Along with his scentwork that I wrote about last month, my favourite activity we learned at Charlie’s Progress Training classes was impulse control using a flirt pole. It might be Charlie’s favourite too.
Flirt poles can be purchased specifically for dog training, generally retailing for around £20-30. For training Charlie though, I instead bought a lunge whip (used for horse training) for about £10, and tied his own toys to the end, as recommended by his trainer Karen. The benefit of this is that I can use any of his toys with the game, and I’m not restricted to just those that come included with the flirt pole. There aren’t any other prerequisites to start playing, however despite there being much less preparation required than scentwork, a lot more space is required to get the full benefit for Charlie, so we tend to head to the local park to play this game.
The purpose of the game is to work on Charlie’s impulse control. He lies down on the field, and watches me walk away from him with the lunge whip in my hand. I can shake the toy in front of his face, drag it along the ground, run away from him, shout and sing, dance across the field (warning: this training method makes you look a right knob in public). He will stay perfectly still until he hears his release command (‘go play!’) at which point he will come haring towards the toy on the end of the whip.
Charlie ignores the toy until he hears the command ‘go play’
When he gets close, I’ll start running and swinging the toy around until he catches it, at which point he gets lots of praise and a tug-of-war game. When he releases the toy, he gets a treat, and then lies down again ready to restart the game.
Generally, we can play this game for about 30 minutes before Charlie gets too tired and loses interest, as it’s a combination of both mental stimulation (waiting, staying calm and controlled, listening for commands) and physical exercise (chasing the toy). Usually we play this game two or three times a week, normally on his shorter morning walk which we almost invariably spend at the park anyway.
Charlie chases the toy immediately after hearing the words ‘go play’
Training Impulse Control
Prerequisite skills: Sit, Stay, Drop
Impulse control can vary wildly between different dog breeds. Charlie is fortunately a breed that tends to exhibit good impulse control, whilst in ‘training mode’ at least, so teaching him this game was relatively painless.
To begin, make sure your dog is actively interested in the toy you’re using. Set up a play session - tug-of-war usually works to get their interest. Once he is paying attention to you, ask him for a sit and a stay, take a step backwards, then just gently swing the toy loosely in front of him (do not let it touch the floor). If he remains sitting still, reward him and give your release command (‘go play’) and allow him to chase and play with the toy. If he doesn’t stay still and moves towards the toy, pull it back towards you (do not let him catch it), and reset the sit and stay and try again.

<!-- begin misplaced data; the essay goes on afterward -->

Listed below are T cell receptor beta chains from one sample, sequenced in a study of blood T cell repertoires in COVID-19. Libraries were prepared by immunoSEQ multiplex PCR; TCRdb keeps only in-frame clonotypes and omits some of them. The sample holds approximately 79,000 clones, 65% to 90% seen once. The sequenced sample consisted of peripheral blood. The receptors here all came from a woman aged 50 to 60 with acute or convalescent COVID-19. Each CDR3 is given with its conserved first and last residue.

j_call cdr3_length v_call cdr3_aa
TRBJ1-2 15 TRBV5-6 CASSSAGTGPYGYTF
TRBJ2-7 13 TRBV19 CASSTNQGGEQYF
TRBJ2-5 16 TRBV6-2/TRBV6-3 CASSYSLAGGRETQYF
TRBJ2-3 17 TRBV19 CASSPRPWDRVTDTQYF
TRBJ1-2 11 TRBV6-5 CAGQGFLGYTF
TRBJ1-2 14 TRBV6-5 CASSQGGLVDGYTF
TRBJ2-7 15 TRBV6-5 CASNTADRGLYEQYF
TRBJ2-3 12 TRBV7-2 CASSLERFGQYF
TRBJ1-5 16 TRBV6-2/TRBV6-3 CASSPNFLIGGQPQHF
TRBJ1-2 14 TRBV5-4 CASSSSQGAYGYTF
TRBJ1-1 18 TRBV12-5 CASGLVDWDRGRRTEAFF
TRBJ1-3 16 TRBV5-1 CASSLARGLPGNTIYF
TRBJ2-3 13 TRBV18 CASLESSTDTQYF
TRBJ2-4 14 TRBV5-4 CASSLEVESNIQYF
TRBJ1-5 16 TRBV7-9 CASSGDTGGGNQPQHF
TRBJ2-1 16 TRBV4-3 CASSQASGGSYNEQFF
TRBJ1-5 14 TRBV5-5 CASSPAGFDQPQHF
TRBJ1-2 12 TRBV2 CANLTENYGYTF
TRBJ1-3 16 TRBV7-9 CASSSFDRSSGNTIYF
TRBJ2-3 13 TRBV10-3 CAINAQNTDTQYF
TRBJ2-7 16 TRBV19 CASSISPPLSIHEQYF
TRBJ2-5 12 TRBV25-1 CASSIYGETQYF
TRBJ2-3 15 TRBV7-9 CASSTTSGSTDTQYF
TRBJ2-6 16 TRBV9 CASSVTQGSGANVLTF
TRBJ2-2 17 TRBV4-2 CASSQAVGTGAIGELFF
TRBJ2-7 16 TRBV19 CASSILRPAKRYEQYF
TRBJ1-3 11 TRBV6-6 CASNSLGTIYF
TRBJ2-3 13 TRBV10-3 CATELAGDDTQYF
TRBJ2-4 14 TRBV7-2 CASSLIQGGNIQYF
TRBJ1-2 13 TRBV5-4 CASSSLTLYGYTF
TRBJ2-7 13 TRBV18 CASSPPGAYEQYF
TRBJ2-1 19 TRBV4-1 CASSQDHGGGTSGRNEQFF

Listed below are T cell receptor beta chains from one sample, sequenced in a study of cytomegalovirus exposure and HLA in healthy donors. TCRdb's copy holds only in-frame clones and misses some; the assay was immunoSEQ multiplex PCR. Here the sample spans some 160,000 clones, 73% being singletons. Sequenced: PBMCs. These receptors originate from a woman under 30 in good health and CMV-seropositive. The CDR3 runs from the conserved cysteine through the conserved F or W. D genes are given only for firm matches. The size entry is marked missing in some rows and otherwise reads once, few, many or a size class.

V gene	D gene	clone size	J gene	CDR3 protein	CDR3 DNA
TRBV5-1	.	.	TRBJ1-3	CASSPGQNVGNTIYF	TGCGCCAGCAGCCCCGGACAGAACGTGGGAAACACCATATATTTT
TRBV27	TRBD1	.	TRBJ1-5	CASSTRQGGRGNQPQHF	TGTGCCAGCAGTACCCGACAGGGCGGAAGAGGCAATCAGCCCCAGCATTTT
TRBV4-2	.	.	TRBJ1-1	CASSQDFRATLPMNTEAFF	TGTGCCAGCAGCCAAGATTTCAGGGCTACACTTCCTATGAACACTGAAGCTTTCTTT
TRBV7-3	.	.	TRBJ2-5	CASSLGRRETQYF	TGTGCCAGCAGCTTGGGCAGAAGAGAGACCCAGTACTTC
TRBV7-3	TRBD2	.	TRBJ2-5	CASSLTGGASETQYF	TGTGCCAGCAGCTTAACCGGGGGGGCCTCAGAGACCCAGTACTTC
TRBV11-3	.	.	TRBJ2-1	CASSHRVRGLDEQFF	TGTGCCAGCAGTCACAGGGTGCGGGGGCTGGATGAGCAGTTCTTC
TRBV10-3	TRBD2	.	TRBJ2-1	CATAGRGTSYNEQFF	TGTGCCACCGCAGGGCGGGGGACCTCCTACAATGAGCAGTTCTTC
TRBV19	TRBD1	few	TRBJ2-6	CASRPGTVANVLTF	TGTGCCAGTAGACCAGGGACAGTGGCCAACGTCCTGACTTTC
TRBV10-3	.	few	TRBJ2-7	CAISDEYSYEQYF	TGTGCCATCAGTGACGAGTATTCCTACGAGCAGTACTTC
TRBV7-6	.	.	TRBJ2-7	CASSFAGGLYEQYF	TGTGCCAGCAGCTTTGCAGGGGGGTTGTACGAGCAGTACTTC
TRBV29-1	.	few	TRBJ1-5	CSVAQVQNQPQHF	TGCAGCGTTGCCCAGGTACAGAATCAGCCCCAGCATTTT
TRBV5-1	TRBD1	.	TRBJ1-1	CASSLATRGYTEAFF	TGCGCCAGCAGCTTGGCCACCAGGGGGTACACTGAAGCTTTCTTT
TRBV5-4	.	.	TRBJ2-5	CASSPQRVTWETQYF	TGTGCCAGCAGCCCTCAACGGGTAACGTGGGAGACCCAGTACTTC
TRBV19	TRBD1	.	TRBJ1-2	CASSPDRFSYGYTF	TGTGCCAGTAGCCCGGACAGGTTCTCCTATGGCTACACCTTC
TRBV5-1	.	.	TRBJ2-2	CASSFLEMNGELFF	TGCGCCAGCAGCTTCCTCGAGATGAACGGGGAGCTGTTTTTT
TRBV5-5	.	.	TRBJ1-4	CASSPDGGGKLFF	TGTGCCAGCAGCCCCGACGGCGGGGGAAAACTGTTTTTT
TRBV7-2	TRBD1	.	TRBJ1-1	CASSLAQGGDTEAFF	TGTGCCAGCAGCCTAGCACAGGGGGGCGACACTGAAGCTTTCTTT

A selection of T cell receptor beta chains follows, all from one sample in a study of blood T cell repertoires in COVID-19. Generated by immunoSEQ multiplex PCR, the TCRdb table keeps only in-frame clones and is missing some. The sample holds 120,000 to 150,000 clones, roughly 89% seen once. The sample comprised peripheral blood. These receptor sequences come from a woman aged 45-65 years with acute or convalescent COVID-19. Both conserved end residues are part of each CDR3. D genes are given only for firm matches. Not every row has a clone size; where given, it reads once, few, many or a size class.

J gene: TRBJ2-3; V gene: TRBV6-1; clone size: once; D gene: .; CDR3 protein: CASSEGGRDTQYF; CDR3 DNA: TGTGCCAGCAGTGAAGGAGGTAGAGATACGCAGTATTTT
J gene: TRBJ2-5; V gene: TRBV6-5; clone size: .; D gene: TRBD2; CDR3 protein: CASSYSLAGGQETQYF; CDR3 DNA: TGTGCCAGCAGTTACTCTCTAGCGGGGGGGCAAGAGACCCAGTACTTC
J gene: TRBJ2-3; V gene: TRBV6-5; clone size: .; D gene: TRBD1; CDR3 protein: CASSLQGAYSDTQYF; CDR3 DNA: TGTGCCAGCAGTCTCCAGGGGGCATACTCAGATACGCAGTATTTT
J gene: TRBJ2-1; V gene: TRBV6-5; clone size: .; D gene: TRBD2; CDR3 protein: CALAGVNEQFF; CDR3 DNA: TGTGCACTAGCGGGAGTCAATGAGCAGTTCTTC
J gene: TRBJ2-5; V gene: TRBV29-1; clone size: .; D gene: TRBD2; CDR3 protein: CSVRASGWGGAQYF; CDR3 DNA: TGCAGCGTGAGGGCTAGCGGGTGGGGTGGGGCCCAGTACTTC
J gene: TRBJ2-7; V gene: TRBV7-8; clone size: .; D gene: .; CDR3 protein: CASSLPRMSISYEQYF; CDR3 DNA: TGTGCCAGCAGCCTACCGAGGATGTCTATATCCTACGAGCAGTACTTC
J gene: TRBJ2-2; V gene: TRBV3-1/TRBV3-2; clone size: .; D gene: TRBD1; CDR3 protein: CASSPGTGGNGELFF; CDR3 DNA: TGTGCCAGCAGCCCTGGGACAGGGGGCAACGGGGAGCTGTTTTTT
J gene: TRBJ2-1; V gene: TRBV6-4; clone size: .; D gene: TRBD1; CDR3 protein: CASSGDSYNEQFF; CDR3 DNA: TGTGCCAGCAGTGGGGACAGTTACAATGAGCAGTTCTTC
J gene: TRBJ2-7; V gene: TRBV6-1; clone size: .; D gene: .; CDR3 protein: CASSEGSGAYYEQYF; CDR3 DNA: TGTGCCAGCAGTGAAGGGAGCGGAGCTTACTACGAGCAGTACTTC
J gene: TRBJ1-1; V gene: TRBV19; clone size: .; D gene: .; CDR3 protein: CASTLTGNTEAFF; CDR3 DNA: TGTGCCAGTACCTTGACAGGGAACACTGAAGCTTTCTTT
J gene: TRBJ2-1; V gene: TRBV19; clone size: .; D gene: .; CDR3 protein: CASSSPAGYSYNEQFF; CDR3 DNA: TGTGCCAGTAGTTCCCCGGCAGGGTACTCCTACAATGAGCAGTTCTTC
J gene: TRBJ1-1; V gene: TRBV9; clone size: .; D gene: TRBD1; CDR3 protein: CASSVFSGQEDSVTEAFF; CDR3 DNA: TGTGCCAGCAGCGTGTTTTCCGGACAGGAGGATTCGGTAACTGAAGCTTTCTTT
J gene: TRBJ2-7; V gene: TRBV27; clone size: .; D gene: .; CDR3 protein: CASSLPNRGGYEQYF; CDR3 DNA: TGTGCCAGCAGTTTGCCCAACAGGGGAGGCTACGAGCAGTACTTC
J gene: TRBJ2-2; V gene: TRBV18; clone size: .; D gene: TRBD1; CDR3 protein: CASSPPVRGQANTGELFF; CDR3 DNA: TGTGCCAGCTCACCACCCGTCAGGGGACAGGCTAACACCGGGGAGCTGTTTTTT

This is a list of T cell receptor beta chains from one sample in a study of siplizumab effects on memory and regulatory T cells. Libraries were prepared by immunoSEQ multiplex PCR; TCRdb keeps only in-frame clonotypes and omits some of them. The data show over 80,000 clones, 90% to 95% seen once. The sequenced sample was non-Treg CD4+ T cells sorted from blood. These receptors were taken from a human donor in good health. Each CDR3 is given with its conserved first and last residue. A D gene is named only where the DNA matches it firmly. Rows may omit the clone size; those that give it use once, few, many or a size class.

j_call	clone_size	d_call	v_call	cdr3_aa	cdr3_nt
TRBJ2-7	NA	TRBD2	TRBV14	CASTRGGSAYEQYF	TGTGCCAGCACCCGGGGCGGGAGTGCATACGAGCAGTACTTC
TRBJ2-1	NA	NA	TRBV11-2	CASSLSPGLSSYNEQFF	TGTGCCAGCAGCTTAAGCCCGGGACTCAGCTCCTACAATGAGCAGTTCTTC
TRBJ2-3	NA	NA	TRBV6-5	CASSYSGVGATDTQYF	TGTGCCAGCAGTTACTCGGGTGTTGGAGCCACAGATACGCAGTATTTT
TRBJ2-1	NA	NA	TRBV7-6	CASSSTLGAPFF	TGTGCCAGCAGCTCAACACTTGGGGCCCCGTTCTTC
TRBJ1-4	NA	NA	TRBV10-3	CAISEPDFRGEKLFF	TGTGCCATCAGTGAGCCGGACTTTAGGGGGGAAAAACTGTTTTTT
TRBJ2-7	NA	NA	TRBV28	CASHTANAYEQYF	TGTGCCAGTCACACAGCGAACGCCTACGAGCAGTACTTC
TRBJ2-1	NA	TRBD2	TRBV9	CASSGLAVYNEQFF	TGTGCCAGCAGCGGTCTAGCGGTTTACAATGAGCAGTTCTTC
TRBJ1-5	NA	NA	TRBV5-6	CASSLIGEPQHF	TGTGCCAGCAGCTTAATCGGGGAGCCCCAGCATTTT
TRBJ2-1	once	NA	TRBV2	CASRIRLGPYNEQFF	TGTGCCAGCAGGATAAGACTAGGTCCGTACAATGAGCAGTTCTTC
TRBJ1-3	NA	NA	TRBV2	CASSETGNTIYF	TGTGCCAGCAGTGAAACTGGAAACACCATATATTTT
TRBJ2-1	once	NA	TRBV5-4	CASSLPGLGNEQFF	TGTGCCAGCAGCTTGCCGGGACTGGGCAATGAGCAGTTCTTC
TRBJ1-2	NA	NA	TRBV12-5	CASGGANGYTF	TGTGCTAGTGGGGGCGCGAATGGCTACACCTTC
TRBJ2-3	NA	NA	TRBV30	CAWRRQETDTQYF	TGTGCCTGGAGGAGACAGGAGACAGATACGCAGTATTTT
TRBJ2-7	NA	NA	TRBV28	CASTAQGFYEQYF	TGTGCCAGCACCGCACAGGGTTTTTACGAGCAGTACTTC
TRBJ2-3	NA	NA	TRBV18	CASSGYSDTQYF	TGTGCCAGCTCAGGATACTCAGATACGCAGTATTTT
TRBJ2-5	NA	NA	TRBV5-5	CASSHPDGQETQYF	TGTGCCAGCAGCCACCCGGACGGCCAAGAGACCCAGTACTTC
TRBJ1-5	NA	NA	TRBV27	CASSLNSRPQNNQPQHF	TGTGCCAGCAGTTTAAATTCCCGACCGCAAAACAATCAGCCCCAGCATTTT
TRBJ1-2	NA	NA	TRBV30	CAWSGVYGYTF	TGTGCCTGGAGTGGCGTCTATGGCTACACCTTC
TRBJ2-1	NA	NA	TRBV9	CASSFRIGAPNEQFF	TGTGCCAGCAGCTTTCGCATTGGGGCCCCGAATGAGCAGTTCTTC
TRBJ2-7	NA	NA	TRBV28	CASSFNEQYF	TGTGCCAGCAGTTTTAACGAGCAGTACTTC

Charlie waiting for me to release him
Once he has the basics down, start doing more and more ‘teasing’ with the toy before releasing him. You can let the toy hit the floor, swing it gently from side to side, drag it around, swing it over your head, etc. Once he understands that he can’t move until you release them, you can dance around like a madman, and he should remain perfectly still. With Charlie, I can get half a football field away before releasing him, and he’ll usually remain calm and wait. Every so often though I will push him too far and he will make a move towards me - when this happens, I stop immediately and return him back to his starting position (I taught him the command ‘go back’ to help with this, meaning ‘return to where you started’). For the next round, I won’t be quite as animated, allowing him the opportunity to redeem himself with a good impulse control.
If Charlie gets bored or tired before the planned end of the flirt pole session, I tend to try a cooldown game of fetch. Probably the easiest game of mental stimulation for dogs, this requires no preparation other than remembering a tennis ball (which is kept in my dog-walking coat at all times anyway). Our favourite place to play fetch is at the local skate park either early in the morning or late at night when it isn’t in use. Running up and down the skate parks chasing the ball helps with the physical exercise Charlie needs, as the mental side of the game isn’t as taxing as the other games we play.
When he’s in ‘training mode’, particularly due to his breed he changes from his bouncy scamper to focused and high alert, and is generally very good at working without being distracted. That said, after a period of mental stimulation, his attention does inevitably wander. This is my cue to wrap up the game; if it isn’t enjoyable for Charlie, he won’t want to do it in future. We started more training sessions with his trainer as of last weekend, so hopefully we’ll be able to add some more games to our repertoire of mentally stimulating activites.